“This is a unique project,” said Jalal Ahamed, a professor of mechanical, automotive, and materials engineering who brings his expertise in micro-scale sensors to the project. Other principal researchers are materials chemists Tricia Carmichael, who specializes in wearable electronics, and Simon Rondeau-Gagné, who has invented the flexible, self-healing polymer in which the sensors will be embedded.

“We are bringing together all these disciplines, which is what makes this project unique,” Dr. Ahamed said.

Engineering team to help produce first 3D-printed residential homes in Canada

A team from the Faculty of Engineering has partnered with Habitat for Humanity Windsor-Essex to build Canada’s first 3D-printed homes for residential use.

“Habitat for Humanity believes everyone has the right to a safe, decent, affordable place to live,” says Fiona Coughlin, executive director and CEO of Habitat for Humanity Windsor-Essex. “As this cutting-edge technology is evolving, we are excited to partner with the University of Windsor to find ways to provide housing solutions in our community.”

Coughlin notes that current building codes in Canada are not written with these novel 3D-printing technologies in mind. One of the goals of the project is to design a 3D-printed home that meets residential building code requirements and produce landmark precedents for future practices in cost-effective and environmentally sustainable home construction across the country.

Civil engineering professor and University of Windsor project lead, Dr. Sreekanta Das, says the project will help address a vital need for a more affordable and environmentally sustainable housing market. He, alongside a team of engineering graduate students and laboratory technicians, will 3D print concrete segments on a large-scale, industrial printer in the university’s Structural Engineering Testing Lab — one of the largest and tallest in Canada — and test them exhaustively for strength, sustainability and durability to ensure they’re safe for residential use.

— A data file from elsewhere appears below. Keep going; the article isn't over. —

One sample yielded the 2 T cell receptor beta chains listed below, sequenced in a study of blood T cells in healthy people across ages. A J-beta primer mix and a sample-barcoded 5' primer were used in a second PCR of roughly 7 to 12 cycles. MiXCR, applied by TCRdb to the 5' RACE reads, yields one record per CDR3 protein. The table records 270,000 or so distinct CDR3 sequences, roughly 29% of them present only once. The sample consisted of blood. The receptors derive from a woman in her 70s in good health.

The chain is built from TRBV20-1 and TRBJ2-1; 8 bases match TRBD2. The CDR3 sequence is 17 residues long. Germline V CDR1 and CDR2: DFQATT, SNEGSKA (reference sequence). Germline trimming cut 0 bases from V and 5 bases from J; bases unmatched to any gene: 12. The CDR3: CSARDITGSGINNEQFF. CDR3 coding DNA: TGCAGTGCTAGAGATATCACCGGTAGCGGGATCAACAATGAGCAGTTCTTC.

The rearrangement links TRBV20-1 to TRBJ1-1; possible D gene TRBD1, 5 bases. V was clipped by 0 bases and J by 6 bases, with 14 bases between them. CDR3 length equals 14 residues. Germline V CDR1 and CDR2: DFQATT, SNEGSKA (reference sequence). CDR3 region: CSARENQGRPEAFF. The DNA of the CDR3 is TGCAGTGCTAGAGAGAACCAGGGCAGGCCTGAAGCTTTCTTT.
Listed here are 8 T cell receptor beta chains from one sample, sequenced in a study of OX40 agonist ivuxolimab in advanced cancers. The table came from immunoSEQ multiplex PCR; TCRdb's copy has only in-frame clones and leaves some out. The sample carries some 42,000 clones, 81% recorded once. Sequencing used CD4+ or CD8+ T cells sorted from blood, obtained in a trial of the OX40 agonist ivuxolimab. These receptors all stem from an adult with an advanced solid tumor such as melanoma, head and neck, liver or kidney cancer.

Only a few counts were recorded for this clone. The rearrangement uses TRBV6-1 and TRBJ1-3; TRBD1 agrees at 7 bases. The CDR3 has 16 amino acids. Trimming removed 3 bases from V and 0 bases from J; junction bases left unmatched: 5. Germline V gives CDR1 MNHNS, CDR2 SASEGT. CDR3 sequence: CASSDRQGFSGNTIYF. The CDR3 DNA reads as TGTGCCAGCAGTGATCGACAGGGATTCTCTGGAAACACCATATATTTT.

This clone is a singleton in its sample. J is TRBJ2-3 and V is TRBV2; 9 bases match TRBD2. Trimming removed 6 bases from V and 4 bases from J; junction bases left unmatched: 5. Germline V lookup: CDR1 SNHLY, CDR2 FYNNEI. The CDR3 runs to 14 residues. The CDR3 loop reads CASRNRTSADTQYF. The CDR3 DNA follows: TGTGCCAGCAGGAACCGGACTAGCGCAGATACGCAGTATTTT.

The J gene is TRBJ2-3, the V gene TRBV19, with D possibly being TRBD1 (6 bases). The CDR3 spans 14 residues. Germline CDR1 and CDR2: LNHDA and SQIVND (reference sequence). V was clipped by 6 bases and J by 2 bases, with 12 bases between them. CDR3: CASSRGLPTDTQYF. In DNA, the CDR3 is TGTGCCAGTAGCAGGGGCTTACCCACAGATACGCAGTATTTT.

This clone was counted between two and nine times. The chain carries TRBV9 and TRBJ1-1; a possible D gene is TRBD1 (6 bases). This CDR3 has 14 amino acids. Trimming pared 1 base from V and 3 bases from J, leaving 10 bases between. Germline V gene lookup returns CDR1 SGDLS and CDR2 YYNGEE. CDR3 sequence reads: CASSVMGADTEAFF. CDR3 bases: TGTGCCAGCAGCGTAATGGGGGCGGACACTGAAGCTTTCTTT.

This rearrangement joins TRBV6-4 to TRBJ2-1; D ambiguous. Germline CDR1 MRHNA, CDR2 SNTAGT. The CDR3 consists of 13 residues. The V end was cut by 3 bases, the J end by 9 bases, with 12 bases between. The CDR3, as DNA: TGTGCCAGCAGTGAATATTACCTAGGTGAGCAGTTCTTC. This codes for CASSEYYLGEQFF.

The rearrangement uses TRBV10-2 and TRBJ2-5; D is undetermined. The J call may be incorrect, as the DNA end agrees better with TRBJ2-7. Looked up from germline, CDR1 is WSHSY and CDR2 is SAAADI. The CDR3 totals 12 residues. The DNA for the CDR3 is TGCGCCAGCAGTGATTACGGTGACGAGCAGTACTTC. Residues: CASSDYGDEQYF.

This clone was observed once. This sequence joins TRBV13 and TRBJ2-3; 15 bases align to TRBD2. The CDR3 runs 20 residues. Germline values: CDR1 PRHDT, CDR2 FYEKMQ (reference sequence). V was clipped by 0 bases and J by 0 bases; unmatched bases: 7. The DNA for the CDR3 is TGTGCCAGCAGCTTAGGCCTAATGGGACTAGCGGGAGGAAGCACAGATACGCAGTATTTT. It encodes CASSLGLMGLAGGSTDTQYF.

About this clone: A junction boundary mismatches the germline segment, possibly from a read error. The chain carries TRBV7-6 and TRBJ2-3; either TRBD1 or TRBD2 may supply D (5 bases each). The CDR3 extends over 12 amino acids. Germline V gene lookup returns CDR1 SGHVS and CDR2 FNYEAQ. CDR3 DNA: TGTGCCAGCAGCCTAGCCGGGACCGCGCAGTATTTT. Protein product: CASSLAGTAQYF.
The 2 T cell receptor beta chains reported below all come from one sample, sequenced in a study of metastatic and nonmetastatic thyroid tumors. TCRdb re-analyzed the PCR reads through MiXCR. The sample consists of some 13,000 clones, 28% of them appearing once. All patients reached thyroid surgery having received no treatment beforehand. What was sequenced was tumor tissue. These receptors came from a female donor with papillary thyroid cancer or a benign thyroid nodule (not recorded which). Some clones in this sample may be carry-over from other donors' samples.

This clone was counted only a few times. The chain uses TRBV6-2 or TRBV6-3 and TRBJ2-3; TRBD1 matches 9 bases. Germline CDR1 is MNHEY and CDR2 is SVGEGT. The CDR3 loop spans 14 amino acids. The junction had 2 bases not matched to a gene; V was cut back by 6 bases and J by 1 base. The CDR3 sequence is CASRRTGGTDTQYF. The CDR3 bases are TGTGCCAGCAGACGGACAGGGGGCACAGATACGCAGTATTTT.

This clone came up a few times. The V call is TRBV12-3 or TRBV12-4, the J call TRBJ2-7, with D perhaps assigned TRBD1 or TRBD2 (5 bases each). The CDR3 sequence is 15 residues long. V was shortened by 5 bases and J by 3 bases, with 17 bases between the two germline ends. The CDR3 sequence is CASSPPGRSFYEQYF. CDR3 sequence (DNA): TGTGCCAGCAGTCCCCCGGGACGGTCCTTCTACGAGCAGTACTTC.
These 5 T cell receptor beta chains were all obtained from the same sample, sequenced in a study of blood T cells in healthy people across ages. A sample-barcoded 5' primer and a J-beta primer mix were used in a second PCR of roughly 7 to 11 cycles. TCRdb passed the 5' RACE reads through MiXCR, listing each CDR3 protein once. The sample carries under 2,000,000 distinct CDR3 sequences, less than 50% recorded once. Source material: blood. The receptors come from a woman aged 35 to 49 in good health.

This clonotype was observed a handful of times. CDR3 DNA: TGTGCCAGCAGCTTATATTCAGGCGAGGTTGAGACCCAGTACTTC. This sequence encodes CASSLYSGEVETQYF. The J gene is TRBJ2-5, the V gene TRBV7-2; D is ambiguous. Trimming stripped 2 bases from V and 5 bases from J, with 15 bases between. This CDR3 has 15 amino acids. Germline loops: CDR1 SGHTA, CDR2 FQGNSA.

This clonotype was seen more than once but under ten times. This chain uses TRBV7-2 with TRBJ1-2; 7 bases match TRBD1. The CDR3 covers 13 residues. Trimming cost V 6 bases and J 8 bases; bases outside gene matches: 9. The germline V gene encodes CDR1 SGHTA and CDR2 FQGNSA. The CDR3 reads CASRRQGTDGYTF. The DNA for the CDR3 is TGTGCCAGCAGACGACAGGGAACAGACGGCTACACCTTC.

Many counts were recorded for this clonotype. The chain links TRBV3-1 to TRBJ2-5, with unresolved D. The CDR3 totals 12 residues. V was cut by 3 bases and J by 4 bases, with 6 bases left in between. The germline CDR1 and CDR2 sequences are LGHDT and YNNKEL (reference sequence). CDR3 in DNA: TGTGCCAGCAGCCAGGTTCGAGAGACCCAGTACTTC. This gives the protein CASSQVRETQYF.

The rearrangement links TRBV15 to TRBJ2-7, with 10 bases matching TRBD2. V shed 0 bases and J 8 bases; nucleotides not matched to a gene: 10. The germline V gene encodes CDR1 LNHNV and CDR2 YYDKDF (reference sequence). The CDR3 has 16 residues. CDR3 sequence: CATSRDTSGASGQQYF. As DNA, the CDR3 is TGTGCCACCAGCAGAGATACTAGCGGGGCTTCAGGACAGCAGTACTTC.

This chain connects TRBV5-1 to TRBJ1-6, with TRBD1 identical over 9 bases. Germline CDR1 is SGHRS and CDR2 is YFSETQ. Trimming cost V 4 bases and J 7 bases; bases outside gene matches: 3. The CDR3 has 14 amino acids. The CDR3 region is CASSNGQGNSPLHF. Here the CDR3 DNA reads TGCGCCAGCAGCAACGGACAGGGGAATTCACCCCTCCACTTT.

Environmental engineering students to compete on international stage

Cay-Yen Ang, Jordan Goddard and Fabianna Palacios (L-R) will face 23 schools from the United States, Mexico and Costa Rica in the Water Environment Federation's Student Design Competition on Oct. 17, 2021 in Chicago.

A trio of environmental engineering students will represent the University of Windsor as the sole Canadian team in an international wastewater treatment competition.

Cay-Yen Ang, Jordan Goddard and Fabianna Palacios qualified to compete at the Water Environment Federation's Annual Technical Exhibition and Conference (WEFTEC) after taking top honours against schools from across Ontario in a design competition held by the Water Environment Association of Ontario on March 27.